Buying a caravan brings with it the temptation to also buy a new tow vehicle. That 22-footer isn’t going to tow itself, and the hatchback in the garage wouldn’t pull the skin off a rice pudding.
A new dual-cab ute or 4WD wagon will lighten the wallet by tens of thousands of dollars. Or at least $100,000 if you really want to go to town. But for us mere mortals, saddled with mortgages and raising children, such an outlay is unrealistic.
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The good news is, it doesn’t have to be a barrier to enjoying the RV lifestyle. If you really want to do it, you’ll find a way. This will probably require you to make compromises and to adjust your expectations. With that said, let’s look at the advantages of buying a second-hand tow tug.
BUDGET, BUDGET, BUDGET
The most important decision when searching for a used vehicle: your budget. Let’s assume a budget of $20K. For that money, you could get into an early 2000s Toyota Land Cruiser… with a big, hefty catch. The engine will probably have more than 300,000km on the clock and it will probably be a petrol or naturally-aspirated diesel. One will cost you a small fortune at the bowser, especially if your trailer is anything larger than a small camper trailer, and the other will be as slow as a wet week. There will also be very little left in your budget to account for unexpected mechanical repairs, registration costs and accessories (roof rack, awning, new tyres, etc.).
In my opinion, these factors put the 100 Series out of reach. Again, it’s about adjusting expectations. If you have your heart set on a Cruiser, consider an earlier model. A mid-to-late 1990s model with similarly high kilometres could be found for between $8000 and $10,000, meaning the bulk of your budget could be spent on making the vehicle as mechanically reliable as possible. If you’re lucky, you’ll have enough left over to fit a new bull bar, all-terrain tyres, and even a roof rack.
Frankly, that’s a better scenario. But your vehicle will be used for towing and, no matter how well you’ve done, for the original outlay the vehicle’s engine still runs on petrol. When it comes to Cruisers, that’s just the way it is.
SPEAKING FROM EXPERIENCE
I love my Cruiser. It’s a 1993 model with the in-line six-cylinder petrol-guzzling engine. I bought it from a wholesaler in regional Victoria a number of years ago for under $9000. It had 237,000km on the dial, no rust, some fading paint, but it passed a mechanical inspection easily enough. Over the years, it’s had a head replacement – the mechanical equivalent of open-heart surgery – a new radiator fitted, and all sorts of smaller jobs done.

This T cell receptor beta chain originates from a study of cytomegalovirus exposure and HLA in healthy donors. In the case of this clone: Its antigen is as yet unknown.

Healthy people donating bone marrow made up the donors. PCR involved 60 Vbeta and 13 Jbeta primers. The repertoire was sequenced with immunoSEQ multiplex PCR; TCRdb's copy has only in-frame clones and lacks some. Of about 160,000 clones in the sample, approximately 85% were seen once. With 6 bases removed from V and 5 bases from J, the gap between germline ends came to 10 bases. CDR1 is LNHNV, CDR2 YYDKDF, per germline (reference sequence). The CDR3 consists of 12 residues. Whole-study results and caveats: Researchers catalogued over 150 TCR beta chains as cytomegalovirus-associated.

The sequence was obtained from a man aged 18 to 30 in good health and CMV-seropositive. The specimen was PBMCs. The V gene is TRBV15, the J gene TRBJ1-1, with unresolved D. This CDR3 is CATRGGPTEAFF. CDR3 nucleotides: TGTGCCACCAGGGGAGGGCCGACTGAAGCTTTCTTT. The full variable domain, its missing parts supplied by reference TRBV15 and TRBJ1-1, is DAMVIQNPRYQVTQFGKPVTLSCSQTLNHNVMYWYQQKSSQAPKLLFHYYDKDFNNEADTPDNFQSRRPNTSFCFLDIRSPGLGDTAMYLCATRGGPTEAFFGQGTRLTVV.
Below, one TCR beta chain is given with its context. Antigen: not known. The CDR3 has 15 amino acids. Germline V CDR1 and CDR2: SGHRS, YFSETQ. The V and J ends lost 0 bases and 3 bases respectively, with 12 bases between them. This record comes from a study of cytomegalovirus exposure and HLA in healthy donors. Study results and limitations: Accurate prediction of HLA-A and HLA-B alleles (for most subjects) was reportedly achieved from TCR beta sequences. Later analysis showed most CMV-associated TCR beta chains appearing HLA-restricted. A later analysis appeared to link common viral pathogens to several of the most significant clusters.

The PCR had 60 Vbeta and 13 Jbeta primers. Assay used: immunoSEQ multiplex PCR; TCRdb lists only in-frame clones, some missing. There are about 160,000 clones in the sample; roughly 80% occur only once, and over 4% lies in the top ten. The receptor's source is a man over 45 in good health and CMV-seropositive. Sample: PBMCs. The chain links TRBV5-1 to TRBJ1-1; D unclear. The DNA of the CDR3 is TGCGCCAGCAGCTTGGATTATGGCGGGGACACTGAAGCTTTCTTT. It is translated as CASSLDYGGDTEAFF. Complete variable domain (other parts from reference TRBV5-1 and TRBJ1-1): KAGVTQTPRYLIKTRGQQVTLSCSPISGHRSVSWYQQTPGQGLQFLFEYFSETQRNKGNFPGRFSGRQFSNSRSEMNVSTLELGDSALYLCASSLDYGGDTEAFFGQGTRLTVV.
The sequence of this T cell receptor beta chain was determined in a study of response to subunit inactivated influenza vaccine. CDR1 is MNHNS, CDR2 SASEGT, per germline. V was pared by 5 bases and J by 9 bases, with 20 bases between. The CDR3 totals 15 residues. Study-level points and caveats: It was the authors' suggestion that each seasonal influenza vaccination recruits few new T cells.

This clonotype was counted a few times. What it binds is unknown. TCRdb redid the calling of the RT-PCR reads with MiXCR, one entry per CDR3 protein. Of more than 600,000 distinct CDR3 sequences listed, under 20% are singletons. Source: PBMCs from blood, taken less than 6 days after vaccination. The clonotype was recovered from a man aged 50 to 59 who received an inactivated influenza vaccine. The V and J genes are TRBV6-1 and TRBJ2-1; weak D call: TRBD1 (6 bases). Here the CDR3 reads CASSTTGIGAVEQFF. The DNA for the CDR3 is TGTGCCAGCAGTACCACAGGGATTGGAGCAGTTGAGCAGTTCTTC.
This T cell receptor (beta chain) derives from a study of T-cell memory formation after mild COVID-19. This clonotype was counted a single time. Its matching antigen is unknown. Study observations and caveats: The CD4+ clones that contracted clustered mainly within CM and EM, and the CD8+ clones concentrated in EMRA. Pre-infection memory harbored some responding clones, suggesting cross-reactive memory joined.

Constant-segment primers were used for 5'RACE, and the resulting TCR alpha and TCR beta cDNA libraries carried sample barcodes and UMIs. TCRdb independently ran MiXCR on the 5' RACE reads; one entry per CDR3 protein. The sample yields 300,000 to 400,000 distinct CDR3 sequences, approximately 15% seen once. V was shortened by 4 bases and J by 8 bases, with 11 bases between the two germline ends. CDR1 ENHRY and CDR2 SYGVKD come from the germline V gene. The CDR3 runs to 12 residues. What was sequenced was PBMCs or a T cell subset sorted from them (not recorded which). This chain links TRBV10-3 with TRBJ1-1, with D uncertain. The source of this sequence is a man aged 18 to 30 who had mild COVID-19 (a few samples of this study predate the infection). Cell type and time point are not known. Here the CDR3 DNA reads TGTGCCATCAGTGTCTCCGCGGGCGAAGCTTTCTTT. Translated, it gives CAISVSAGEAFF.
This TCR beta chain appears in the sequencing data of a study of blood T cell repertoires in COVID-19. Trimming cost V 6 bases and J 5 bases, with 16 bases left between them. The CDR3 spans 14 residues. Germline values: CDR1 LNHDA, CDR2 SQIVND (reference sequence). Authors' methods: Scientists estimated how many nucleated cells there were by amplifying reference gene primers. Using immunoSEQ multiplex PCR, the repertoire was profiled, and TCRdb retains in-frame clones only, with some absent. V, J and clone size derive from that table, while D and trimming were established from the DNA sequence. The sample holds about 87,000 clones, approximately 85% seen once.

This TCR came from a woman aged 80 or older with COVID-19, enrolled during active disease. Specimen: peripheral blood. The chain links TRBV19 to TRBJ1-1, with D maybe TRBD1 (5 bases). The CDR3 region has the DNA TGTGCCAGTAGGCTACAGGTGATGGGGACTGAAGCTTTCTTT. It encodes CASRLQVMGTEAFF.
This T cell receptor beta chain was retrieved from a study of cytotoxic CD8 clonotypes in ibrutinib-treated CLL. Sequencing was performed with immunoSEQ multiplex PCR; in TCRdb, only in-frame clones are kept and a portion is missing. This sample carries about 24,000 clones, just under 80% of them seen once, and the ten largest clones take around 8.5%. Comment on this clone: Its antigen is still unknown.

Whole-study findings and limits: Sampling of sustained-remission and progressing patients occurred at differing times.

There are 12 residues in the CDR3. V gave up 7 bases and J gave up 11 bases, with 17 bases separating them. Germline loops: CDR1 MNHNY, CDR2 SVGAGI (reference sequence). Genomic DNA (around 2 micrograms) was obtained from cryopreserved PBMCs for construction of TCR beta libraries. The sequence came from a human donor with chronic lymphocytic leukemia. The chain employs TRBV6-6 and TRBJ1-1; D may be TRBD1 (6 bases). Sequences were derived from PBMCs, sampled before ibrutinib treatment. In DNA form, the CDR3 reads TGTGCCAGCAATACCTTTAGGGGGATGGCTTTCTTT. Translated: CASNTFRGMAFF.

Nowadays, it’s as reliable as any new 4WD. It’s certainly not as comfortable and there are always niggling issues to attend to, but I’ve spent less than $20K (including on some accessories).
That said, the petrol engine – powerful enough to haul up to its towing capacity of 2500kg, albeit very slowly up steep hills – isn’t efficient. Towing around town, the needle drops quickly but, on the open highway at a steady 100km/h, a tank of fuel is good for about 450km.
Get past the idea of badge loyalty. Toyotas, some would argue, fetch a high price because they’re, well, Toyotas. When it comes to Land Cruisers, there’s probably some truth to that. Why not consider something out of left field, such as a Land Rover Discovery? If you need a vehicle with a high towing capacity, an early model Disco might be a reasonable option. A 2.5L turbodiesel Discovery that’s done between 200,000km and 250,000km will cost you $5000 or less.
Undoubtedly, you’ll need to factor in mechanical repairs and upgrades, especially since the vehicle will be used for towing, but the starting price, compared to that of the Cruiser, has to tempt.
And the Disco example is just for starters. The Jeep Grand Cherokee is another. Between $6000 and $8000 will get you into a low-kilometre 2004/05 4.7L petrol Overland with automatic transmission. The eight cylinders will drink a lot of juice, especially when towing, but if it’s only used for short trips away, as opposed to a big lap, it might be a viable option.
WHAT’S THE POINT?
Where there’s a will, there’s a way. The second-hand vehicle market has more options than you might realise. And, while we all love shopping for a new car, the truth is that shopping for a second-hander can be just as exciting and, ultimately, more financially realistic.